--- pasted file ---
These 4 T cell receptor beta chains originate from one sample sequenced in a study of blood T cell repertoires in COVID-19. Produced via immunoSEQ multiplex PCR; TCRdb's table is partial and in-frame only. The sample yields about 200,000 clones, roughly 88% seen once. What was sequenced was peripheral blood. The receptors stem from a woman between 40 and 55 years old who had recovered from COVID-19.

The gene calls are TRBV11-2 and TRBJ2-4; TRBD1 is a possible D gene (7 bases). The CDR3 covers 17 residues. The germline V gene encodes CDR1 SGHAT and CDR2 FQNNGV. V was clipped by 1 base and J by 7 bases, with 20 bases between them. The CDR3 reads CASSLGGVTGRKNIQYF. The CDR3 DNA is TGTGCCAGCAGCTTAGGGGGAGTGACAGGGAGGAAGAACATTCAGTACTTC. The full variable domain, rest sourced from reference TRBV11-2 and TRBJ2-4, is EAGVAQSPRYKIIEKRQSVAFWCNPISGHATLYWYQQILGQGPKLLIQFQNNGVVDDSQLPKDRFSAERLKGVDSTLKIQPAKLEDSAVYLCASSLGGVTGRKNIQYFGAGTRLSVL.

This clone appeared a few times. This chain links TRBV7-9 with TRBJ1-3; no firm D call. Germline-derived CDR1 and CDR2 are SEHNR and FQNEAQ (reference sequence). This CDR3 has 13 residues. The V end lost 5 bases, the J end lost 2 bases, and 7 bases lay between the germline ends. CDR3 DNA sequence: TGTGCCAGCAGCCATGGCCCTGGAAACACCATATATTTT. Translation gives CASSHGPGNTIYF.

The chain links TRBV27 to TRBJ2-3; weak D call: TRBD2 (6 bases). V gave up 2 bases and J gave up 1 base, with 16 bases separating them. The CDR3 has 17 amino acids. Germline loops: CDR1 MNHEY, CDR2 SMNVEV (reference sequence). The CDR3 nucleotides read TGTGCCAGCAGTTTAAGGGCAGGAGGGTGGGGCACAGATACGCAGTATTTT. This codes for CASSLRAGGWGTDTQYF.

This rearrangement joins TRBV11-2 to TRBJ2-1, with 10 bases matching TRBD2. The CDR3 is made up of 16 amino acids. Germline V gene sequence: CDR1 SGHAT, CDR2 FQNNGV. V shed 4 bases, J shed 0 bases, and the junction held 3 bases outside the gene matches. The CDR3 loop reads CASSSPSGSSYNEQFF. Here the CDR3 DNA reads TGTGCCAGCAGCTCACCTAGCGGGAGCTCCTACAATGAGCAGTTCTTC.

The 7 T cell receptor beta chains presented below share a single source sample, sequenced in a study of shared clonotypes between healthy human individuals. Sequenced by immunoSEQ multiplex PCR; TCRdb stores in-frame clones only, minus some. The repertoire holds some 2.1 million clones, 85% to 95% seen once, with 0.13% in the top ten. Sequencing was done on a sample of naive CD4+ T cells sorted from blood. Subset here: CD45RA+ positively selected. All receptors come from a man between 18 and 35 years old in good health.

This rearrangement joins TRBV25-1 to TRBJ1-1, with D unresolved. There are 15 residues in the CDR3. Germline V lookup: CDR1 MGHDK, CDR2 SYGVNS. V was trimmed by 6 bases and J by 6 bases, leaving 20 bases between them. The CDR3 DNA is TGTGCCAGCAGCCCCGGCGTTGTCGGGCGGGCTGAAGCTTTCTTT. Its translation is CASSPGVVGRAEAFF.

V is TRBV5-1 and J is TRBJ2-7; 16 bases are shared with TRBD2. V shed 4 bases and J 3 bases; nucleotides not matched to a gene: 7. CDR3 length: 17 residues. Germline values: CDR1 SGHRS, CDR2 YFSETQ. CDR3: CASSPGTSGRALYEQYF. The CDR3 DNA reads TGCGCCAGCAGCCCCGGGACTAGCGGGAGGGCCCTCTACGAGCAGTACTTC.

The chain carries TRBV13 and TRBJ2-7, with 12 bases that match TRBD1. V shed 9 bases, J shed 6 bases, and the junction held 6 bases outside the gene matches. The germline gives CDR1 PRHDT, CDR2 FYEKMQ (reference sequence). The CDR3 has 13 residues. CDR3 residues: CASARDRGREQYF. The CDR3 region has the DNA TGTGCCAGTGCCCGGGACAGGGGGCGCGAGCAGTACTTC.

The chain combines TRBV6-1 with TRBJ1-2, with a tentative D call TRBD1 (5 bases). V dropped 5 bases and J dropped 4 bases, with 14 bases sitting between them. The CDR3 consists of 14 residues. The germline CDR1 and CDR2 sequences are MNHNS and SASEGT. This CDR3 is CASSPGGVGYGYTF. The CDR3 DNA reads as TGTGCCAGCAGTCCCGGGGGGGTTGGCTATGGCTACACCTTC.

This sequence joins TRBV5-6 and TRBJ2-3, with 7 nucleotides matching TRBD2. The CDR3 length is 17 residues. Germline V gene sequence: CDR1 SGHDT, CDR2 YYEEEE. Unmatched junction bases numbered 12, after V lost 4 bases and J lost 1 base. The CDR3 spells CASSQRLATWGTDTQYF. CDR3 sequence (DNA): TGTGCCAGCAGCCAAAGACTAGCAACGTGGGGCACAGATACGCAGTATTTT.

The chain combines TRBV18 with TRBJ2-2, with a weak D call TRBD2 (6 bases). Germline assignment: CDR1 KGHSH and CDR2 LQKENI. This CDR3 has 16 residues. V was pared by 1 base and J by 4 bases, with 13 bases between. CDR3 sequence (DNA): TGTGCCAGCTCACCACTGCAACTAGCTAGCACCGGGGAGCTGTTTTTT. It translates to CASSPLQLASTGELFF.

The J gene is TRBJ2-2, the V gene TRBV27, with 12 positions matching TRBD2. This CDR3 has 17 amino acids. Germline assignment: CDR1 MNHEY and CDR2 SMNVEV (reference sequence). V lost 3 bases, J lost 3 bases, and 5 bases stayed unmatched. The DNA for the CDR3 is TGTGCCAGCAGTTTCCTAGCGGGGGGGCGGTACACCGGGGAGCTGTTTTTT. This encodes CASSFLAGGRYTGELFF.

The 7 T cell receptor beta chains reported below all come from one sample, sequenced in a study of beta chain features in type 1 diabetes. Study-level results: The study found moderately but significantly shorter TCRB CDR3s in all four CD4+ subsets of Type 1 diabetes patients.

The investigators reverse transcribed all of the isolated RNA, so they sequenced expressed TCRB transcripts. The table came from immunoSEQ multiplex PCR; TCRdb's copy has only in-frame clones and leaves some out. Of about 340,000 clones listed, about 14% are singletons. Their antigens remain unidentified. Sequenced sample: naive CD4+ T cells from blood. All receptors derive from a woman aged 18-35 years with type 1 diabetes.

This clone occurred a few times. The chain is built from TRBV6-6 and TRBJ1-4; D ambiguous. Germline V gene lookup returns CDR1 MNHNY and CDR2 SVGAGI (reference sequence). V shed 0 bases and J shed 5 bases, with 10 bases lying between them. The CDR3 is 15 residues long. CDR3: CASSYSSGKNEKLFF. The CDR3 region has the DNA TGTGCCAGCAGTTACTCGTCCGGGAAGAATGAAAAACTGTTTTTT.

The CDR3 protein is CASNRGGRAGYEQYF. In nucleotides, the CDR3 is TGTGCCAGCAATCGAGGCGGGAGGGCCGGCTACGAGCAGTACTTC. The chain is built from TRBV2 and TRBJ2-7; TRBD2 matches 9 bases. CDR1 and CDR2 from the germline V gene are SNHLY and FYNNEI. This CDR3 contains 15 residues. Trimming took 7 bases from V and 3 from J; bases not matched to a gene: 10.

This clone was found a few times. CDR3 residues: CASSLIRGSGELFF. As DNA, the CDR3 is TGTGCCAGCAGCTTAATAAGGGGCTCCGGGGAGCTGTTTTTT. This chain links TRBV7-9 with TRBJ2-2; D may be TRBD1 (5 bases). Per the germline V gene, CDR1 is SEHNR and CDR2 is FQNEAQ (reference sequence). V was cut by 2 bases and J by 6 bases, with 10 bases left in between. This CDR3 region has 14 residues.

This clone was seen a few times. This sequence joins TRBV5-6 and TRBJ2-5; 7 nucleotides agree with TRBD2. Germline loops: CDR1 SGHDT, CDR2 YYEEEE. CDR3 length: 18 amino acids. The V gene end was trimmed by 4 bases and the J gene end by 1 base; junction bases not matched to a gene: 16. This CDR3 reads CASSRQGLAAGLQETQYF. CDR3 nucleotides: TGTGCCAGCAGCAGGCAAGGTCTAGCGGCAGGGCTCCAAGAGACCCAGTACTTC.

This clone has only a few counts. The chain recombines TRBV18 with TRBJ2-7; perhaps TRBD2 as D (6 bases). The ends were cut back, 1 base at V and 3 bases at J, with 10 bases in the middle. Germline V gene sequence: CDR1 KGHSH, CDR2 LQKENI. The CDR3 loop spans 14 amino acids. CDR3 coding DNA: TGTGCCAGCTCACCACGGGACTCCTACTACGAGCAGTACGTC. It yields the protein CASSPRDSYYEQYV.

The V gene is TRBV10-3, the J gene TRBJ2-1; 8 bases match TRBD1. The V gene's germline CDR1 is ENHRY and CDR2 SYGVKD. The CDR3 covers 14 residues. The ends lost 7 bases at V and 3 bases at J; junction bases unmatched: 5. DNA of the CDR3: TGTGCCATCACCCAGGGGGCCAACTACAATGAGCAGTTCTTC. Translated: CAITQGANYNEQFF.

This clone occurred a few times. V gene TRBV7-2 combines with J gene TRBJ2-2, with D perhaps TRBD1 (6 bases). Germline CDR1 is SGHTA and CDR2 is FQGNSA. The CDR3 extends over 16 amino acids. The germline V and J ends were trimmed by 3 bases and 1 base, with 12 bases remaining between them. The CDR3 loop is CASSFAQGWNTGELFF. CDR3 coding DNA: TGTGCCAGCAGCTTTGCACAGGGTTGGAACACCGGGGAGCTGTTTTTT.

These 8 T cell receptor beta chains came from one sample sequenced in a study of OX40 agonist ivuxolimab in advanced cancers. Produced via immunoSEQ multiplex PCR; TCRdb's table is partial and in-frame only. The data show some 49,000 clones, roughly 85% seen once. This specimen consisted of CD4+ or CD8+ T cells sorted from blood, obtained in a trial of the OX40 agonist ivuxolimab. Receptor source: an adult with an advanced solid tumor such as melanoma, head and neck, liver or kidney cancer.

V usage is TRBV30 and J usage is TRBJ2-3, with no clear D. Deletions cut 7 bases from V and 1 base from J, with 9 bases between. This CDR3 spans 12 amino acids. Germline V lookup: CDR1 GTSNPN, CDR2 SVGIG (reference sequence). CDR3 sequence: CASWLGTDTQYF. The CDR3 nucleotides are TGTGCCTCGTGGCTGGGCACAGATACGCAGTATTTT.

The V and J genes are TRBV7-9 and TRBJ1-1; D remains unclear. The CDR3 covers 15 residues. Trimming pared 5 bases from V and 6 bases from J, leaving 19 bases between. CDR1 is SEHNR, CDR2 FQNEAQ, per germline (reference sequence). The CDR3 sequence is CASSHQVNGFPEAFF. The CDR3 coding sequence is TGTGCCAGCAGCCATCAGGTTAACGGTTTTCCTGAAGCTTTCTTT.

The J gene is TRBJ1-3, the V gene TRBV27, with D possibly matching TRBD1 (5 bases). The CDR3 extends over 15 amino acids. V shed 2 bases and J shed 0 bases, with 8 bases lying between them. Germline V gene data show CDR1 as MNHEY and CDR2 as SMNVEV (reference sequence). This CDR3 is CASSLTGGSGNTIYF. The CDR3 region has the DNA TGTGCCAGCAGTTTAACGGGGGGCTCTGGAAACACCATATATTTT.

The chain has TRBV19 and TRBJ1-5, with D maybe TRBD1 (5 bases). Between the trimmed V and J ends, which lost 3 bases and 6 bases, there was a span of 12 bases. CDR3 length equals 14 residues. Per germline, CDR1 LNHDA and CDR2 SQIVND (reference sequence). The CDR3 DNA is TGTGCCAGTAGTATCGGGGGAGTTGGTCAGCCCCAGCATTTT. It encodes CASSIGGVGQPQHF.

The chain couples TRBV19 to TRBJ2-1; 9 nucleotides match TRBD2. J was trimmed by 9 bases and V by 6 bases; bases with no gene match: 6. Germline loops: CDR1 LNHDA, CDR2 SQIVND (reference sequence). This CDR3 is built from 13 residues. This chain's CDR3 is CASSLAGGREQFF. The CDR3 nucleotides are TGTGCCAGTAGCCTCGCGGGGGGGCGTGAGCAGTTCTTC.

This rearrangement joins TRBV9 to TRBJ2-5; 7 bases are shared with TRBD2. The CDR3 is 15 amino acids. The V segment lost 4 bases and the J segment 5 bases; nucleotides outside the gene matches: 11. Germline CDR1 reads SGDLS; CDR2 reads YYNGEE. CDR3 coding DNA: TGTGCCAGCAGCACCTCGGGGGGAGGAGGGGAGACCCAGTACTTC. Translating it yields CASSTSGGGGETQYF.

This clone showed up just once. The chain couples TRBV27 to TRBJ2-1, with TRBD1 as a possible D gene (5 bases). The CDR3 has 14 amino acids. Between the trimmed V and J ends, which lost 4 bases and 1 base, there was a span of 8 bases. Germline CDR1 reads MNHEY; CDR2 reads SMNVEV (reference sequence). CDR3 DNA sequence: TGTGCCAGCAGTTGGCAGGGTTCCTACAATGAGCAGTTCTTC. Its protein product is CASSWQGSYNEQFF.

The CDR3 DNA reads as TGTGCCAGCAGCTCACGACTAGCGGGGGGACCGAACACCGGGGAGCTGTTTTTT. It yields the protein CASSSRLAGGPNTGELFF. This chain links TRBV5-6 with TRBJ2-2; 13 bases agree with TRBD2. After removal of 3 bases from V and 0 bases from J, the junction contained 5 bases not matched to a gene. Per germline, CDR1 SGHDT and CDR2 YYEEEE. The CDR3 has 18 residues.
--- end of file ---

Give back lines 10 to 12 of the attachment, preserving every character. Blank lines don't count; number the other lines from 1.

The chain combines TRBV6-1 with TRBJ1-2, with a tentative D call TRBD1 (5 bases). V dropped 5 bases and J dropped 4 bases, with 14 bases sitting between them. The CDR3 consists of 14 residues. The germline CDR1 and CDR2 sequences are MNHNS and SASEGT. This CDR3 is CASSPGGVGYGYTF. The CDR3 DNA reads as TGTGCCAGCAGTCCCGGGGGGGTTGGCTATGGCTACACCTTC.

This sequence joins TRBV5-6 and TRBJ2-3, with 7 nucleotides matching TRBD2. The CDR3 length is 17 residues. Germline V gene sequence: CDR1 SGHDT, CDR2 YYEEEE. Unmatched junction bases numbered 12, after V lost 4 bases and J lost 1 base. The CDR3 spells CASSQRLATWGTDTQYF. CDR3 sequence (DNA): TGTGCCAGCAGCCAAAGACTAGCAACGTGGGGCACAGATACGCAGTATTTT.

The chain combines TRBV18 with TRBJ2-2, with a weak D call TRBD2 (6 bases). Germline assignment: CDR1 KGHSH and CDR2 LQKENI. This CDR3 has 16 residues. V was pared by 1 base and J by 4 bases, with 13 bases between. CDR3 sequence (DNA): TGTGCCAGCTCACCACTGCAACTAGCTAGCACCGGGGAGCTGTTTTTT. It translates to CASSPLQLASTGELFF.